Senior Civil Servant Refuses to Discuss Renditions

The Director of the Human Rights Unit at the Department of Foreign Affairs (Ireland), Colin Rafter, seems unwilling to answer questions about human rights abuse at Shannon Airport. When questioned on the subject of rendition flights at a talk at the University of Limerick (UL), he simply refused to answer.

Mr Rafter was in UL on 16th November to talk about Ireland and the Universal Periodic Review (UPR) - Lessons, Domestic and International. He dealt with some of the issues raised at the UPR such as the Magdalen Laundaries and slopping out of prison cells by prisoners. And he referred a few times to the "CAT" (Convention Against Torture), but without explaining that the T in CAT means torture.

When he asked for questions, Edward Horgan, a member of Shannonwatch, obliged. Edward explained that Shannonwatch had made a submission to the UPR process (available here) and pointed out that torture was facilitated at Shannon and being ignored. He noted that Shannonwatch have been monitoring CIA associated aircraft at Shannon Airport, and that it is firmly established that at least 7 such aircraft were refuelled there either just before or just after they were involved in the rendition of specific prisoners. He also said that CIA associated planes were likely to be still using Shannon Airport without any checks or inspections, and that Shannonwatch are also monitoring US military planes, some of which may well be transporting US special forces involved in targeted assassinations.

Edward also pointed out that the Department of Foreign Affairs and the Human Rights Unit in particular have specific duties under the Convention Against Torture and its Irish enabling legislation. These obligations included preventing Irish territory from being used to facilitate such human rights abuses. He said it was clear that they had failed to do so, and were continuing to fail to do so. And finally he asked Mr Rafter, as the senior civil servant in charge of the Department of Foreign Affairs Human Rights Unit, to explain their failures in these matters.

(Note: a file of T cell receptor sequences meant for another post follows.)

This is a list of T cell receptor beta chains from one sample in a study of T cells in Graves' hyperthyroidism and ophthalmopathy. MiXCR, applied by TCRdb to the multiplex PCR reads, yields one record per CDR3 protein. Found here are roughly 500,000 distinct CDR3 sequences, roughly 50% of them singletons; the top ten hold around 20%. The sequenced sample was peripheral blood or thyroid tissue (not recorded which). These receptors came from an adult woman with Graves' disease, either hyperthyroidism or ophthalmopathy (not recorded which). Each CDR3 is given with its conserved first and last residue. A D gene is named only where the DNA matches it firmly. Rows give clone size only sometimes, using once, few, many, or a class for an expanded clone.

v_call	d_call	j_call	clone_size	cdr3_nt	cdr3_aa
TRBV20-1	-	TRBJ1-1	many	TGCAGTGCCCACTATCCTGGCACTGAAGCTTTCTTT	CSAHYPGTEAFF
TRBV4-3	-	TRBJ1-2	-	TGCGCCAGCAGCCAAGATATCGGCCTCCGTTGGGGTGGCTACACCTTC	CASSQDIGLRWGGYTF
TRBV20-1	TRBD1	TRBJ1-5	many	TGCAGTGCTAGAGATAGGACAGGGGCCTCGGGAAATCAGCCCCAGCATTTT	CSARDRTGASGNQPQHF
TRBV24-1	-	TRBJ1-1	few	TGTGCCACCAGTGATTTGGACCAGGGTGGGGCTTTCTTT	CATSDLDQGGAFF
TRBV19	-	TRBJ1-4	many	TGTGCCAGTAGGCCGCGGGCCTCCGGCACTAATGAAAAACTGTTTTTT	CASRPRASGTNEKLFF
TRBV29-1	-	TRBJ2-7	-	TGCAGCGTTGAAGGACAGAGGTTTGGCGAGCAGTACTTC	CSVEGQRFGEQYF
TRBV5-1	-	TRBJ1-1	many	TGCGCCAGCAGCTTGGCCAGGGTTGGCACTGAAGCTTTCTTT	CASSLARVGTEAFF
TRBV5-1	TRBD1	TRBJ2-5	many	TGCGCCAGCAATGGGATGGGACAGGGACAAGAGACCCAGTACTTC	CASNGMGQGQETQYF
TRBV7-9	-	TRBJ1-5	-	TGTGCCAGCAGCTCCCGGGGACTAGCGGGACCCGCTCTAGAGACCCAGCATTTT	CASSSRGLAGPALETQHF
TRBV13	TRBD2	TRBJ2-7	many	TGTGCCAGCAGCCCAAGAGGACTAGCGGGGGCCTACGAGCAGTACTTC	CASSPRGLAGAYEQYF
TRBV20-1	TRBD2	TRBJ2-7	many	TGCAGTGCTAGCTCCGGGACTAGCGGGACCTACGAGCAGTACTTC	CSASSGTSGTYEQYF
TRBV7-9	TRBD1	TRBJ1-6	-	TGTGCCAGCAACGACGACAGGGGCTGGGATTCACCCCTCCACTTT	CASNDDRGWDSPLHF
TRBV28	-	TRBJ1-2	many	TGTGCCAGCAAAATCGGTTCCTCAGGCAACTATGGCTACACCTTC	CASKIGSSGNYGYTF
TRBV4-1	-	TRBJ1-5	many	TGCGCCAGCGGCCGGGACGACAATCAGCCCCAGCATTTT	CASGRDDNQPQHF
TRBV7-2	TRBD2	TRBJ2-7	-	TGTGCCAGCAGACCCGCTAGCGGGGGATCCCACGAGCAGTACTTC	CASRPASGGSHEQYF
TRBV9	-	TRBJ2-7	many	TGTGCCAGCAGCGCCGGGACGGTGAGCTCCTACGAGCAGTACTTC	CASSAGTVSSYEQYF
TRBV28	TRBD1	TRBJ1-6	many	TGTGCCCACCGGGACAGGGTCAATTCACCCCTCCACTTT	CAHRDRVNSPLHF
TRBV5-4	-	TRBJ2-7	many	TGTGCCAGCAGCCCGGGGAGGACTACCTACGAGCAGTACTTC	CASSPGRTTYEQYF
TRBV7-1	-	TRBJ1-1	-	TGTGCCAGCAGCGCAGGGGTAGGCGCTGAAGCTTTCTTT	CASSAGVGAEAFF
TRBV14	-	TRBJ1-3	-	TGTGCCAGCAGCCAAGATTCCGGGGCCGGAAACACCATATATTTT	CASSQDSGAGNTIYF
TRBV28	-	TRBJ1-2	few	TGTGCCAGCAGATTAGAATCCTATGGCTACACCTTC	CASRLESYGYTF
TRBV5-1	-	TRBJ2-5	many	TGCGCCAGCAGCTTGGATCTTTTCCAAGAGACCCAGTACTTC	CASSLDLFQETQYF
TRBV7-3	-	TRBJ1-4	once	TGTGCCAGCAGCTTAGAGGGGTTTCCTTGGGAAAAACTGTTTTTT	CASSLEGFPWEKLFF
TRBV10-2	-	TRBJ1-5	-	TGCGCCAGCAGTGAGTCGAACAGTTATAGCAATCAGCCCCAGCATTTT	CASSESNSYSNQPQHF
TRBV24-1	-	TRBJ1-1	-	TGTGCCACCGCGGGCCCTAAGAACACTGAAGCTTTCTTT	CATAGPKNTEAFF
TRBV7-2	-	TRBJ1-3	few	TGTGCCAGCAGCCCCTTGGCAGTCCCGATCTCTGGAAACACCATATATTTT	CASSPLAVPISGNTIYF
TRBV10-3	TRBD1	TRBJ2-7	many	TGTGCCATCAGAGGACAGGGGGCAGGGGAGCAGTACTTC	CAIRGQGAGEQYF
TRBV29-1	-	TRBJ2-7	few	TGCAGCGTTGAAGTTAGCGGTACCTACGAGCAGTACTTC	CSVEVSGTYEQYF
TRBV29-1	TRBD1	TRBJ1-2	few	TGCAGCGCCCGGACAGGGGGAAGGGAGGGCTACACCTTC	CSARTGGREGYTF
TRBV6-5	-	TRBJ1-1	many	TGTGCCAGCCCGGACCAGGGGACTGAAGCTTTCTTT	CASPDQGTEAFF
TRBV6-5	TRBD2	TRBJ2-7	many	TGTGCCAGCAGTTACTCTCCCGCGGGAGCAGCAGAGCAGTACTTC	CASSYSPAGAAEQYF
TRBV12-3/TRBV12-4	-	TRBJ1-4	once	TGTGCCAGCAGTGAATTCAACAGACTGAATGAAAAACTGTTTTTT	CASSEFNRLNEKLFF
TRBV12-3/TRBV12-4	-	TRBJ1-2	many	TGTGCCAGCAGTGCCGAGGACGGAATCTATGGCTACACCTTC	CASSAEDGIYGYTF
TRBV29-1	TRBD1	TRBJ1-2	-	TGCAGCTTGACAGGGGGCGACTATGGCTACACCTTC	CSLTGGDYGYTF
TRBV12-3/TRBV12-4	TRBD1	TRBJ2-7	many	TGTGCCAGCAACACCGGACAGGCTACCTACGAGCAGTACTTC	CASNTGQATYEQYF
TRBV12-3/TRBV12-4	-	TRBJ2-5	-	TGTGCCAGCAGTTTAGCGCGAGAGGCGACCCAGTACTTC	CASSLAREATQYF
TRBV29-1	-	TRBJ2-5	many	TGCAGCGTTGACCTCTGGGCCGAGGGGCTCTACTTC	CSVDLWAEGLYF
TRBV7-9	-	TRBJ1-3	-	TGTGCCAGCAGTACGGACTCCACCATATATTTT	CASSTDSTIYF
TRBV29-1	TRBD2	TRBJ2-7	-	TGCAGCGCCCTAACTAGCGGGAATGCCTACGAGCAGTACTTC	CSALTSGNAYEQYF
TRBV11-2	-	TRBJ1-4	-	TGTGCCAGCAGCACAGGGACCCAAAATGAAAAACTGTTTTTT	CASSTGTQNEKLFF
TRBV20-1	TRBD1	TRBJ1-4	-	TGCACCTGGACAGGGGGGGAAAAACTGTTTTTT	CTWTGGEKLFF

The Director of the Human Rights Unit's reply was simply to say he had come to address a group of students, and that he was not going to deal with that issue.

It is hugely disappointing that despite all the evidence of Shannon Airport's involvement in renditions that a senior civil servant will still refuse to even discuss the issue. Is it because he has been told by the Minister not to discuss it? Or because he knows there is no defence for the appalling failure of his Department and successive Irish governments to investigate and end rendition flights through Ireland? 

Suely Mr Rafter cannot feel at ease ignoring such serious human rights abuse as forced disappearances and torture.

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